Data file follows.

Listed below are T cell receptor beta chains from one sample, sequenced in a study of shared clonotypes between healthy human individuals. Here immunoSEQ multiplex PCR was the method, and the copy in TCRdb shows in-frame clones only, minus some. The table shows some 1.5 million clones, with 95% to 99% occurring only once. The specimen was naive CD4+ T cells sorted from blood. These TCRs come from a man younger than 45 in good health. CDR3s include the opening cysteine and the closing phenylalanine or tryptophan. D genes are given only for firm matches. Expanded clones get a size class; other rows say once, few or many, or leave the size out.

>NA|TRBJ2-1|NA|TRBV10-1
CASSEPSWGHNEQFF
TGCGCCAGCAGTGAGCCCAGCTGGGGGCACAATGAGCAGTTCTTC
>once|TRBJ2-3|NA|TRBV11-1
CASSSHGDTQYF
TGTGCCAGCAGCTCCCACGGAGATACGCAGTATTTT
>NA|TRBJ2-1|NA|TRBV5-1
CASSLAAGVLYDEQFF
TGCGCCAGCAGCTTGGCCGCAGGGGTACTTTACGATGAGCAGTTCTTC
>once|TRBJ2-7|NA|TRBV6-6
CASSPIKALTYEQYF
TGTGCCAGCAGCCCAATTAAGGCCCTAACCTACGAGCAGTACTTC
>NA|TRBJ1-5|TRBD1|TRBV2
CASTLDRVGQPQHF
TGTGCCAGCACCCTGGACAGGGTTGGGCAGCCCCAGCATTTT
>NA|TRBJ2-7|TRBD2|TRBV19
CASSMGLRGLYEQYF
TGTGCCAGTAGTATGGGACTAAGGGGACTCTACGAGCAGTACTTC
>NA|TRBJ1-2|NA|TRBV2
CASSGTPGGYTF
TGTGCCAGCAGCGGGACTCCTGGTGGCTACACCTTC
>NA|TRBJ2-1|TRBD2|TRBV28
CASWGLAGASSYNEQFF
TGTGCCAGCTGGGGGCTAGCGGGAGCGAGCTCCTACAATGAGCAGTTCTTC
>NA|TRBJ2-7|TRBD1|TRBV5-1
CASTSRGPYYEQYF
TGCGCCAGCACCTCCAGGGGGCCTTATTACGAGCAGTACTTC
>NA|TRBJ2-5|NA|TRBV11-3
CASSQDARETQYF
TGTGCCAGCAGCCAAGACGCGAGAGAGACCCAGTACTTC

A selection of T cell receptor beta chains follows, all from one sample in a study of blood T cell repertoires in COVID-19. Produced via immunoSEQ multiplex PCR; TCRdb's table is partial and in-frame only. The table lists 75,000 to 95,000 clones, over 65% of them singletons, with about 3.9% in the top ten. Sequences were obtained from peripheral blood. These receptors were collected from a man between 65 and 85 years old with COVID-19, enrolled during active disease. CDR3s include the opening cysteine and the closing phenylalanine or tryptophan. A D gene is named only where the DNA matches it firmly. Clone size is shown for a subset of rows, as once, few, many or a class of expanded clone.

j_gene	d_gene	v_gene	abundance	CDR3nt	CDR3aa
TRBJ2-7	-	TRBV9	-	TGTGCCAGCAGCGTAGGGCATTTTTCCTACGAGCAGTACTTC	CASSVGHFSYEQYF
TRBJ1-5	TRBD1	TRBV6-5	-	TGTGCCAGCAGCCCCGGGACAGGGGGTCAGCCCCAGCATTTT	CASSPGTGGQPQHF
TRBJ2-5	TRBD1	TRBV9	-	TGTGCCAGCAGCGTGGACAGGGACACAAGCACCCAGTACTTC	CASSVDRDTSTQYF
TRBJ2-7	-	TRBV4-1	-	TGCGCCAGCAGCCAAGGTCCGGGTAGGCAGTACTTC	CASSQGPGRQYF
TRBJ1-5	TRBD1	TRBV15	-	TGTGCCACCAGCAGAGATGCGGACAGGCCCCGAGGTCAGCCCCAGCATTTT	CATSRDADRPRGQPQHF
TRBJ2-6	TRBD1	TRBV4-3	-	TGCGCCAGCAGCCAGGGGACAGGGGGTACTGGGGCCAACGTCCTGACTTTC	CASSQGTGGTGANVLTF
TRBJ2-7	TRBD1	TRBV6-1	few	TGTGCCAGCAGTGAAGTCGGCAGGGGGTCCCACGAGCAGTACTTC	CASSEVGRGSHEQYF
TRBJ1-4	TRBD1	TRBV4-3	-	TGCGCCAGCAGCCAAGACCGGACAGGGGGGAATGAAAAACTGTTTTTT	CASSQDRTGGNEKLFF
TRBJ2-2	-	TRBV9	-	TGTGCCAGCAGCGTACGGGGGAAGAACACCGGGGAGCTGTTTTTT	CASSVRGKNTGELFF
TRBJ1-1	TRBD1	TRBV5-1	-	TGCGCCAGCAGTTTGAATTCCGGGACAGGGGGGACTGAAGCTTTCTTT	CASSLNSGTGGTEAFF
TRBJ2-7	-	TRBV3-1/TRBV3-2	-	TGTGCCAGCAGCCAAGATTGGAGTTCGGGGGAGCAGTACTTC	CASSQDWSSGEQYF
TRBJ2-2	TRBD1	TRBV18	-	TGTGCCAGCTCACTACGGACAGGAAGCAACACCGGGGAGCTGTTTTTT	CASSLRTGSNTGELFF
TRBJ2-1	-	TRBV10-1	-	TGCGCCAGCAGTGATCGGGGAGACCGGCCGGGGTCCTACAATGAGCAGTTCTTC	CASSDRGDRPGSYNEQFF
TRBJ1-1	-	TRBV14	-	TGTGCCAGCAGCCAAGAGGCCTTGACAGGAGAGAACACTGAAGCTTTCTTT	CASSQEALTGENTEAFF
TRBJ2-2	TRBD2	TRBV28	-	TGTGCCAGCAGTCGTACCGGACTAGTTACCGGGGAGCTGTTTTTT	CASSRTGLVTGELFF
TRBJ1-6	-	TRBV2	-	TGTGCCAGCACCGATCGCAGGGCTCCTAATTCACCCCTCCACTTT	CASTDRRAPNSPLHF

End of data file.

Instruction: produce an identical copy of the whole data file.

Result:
Listed below are T cell receptor beta chains from one sample, sequenced in a study of shared clonotypes between healthy human individuals. Here immunoSEQ multiplex PCR was the method, and the copy in TCRdb shows in-frame clones only, minus some. The table shows some 1.5 million clones, with 95% to 99% occurring only once. The specimen was naive CD4+ T cells sorted from blood. These TCRs come from a man younger than 45 in good health. CDR3s include the opening cysteine and the closing phenylalanine or tryptophan. D genes are given only for firm matches. Expanded clones get a size class; other rows say once, few or many, or leave the size out.

>NA|TRBJ2-1|NA|TRBV10-1
CASSEPSWGHNEQFF
TGCGCCAGCAGTGAGCCCAGCTGGGGGCACAATGAGCAGTTCTTC
>once|TRBJ2-3|NA|TRBV11-1
CASSSHGDTQYF
TGTGCCAGCAGCTCCCACGGAGATACGCAGTATTTT
>NA|TRBJ2-1|NA|TRBV5-1
CASSLAAGVLYDEQFF
TGCGCCAGCAGCTTGGCCGCAGGGGTACTTTACGATGAGCAGTTCTTC
>once|TRBJ2-7|NA|TRBV6-6
CASSPIKALTYEQYF
TGTGCCAGCAGCCCAATTAAGGCCCTAACCTACGAGCAGTACTTC
>NA|TRBJ1-5|TRBD1|TRBV2
CASTLDRVGQPQHF
TGTGCCAGCACCCTGGACAGGGTTGGGCAGCCCCAGCATTTT
>NA|TRBJ2-7|TRBD2|TRBV19
CASSMGLRGLYEQYF
TGTGCCAGTAGTATGGGACTAAGGGGACTCTACGAGCAGTACTTC
>NA|TRBJ1-2|NA|TRBV2
CASSGTPGGYTF
TGTGCCAGCAGCGGGACTCCTGGTGGCTACACCTTC
>NA|TRBJ2-1|TRBD2|TRBV28
CASWGLAGASSYNEQFF
TGTGCCAGCTGGGGGCTAGCGGGAGCGAGCTCCTACAATGAGCAGTTCTTC
>NA|TRBJ2-7|TRBD1|TRBV5-1
CASTSRGPYYEQYF
TGCGCCAGCACCTCCAGGGGGCCTTATTACGAGCAGTACTTC
>NA|TRBJ2-5|NA|TRBV11-3
CASSQDARETQYF
TGTGCCAGCAGCCAAGACGCGAGAGAGACCCAGTACTTC

A selection of T cell receptor beta chains follows, all from one sample in a study of blood T cell repertoires in COVID-19. Produced via immunoSEQ multiplex PCR; TCRdb's table is partial and in-frame only. The table lists 75,000 to 95,000 clones, over 65% of them singletons, with about 3.9% in the top ten. Sequences were obtained from peripheral blood. These receptors were collected from a man between 65 and 85 years old with COVID-19, enrolled during active disease. CDR3s include the opening cysteine and the closing phenylalanine or tryptophan. A D gene is named only where the DNA matches it firmly. Clone size is shown for a subset of rows, as once, few, many or a class of expanded clone.

j_gene	d_gene	v_gene	abundance	CDR3nt	CDR3aa
TRBJ2-7	-	TRBV9	-	TGTGCCAGCAGCGTAGGGCATTTTTCCTACGAGCAGTACTTC	CASSVGHFSYEQYF
TRBJ1-5	TRBD1	TRBV6-5	-	TGTGCCAGCAGCCCCGGGACAGGGGGTCAGCCCCAGCATTTT	CASSPGTGGQPQHF
TRBJ2-5	TRBD1	TRBV9	-	TGTGCCAGCAGCGTGGACAGGGACACAAGCACCCAGTACTTC	CASSVDRDTSTQYF
TRBJ2-7	-	TRBV4-1	-	TGCGCCAGCAGCCAAGGTCCGGGTAGGCAGTACTTC	CASSQGPGRQYF
TRBJ1-5	TRBD1	TRBV15	-	TGTGCCACCAGCAGAGATGCGGACAGGCCCCGAGGTCAGCCCCAGCATTTT	CATSRDADRPRGQPQHF
TRBJ2-6	TRBD1	TRBV4-3	-	TGCGCCAGCAGCCAGGGGACAGGGGGTACTGGGGCCAACGTCCTGACTTTC	CASSQGTGGTGANVLTF
TRBJ2-7	TRBD1	TRBV6-1	few	TGTGCCAGCAGTGAAGTCGGCAGGGGGTCCCACGAGCAGTACTTC	CASSEVGRGSHEQYF
TRBJ1-4	TRBD1	TRBV4-3	-	TGCGCCAGCAGCCAAGACCGGACAGGGGGGAATGAAAAACTGTTTTTT	CASSQDRTGGNEKLFF
TRBJ2-2	-	TRBV9	-	TGTGCCAGCAGCGTACGGGGGAAGAACACCGGGGAGCTGTTTTTT	CASSVRGKNTGELFF
TRBJ1-1	TRBD1	TRBV5-1	-	TGCGCCAGCAGTTTGAATTCCGGGACAGGGGGGACTGAAGCTTTCTTT	CASSLNSGTGGTEAFF
TRBJ2-7	-	TRBV3-1/TRBV3-2	-	TGTGCCAGCAGCCAAGATTGGAGTTCGGGGGAGCAGTACTTC	CASSQDWSSGEQYF
TRBJ2-2	TRBD1	TRBV18	-	TGTGCCAGCTCACTACGGACAGGAAGCAACACCGGGGAGCTGTTTTTT	CASSLRTGSNTGELFF
TRBJ2-1	-	TRBV10-1	-	TGCGCCAGCAGTGATCGGGGAGACCGGCCGGGGTCCTACAATGAGCAGTTCTTC	CASSDRGDRPGSYNEQFF
TRBJ1-1	-	TRBV14	-	TGTGCCAGCAGCCAAGAGGCCTTGACAGGAGAGAACACTGAAGCTTTCTTT	CASSQEALTGENTEAFF
TRBJ2-2	TRBD2	TRBV28	-	TGTGCCAGCAGTCGTACCGGACTAGTTACCGGGGAGCTGTTTTTT	CASSRTGLVTGELFF
TRBJ1-6	-	TRBV2	-	TGTGCCAGCACCGATCGCAGGGCTCCTAATTCACCCCTCCACTTT	CASTDRRAPNSPLHF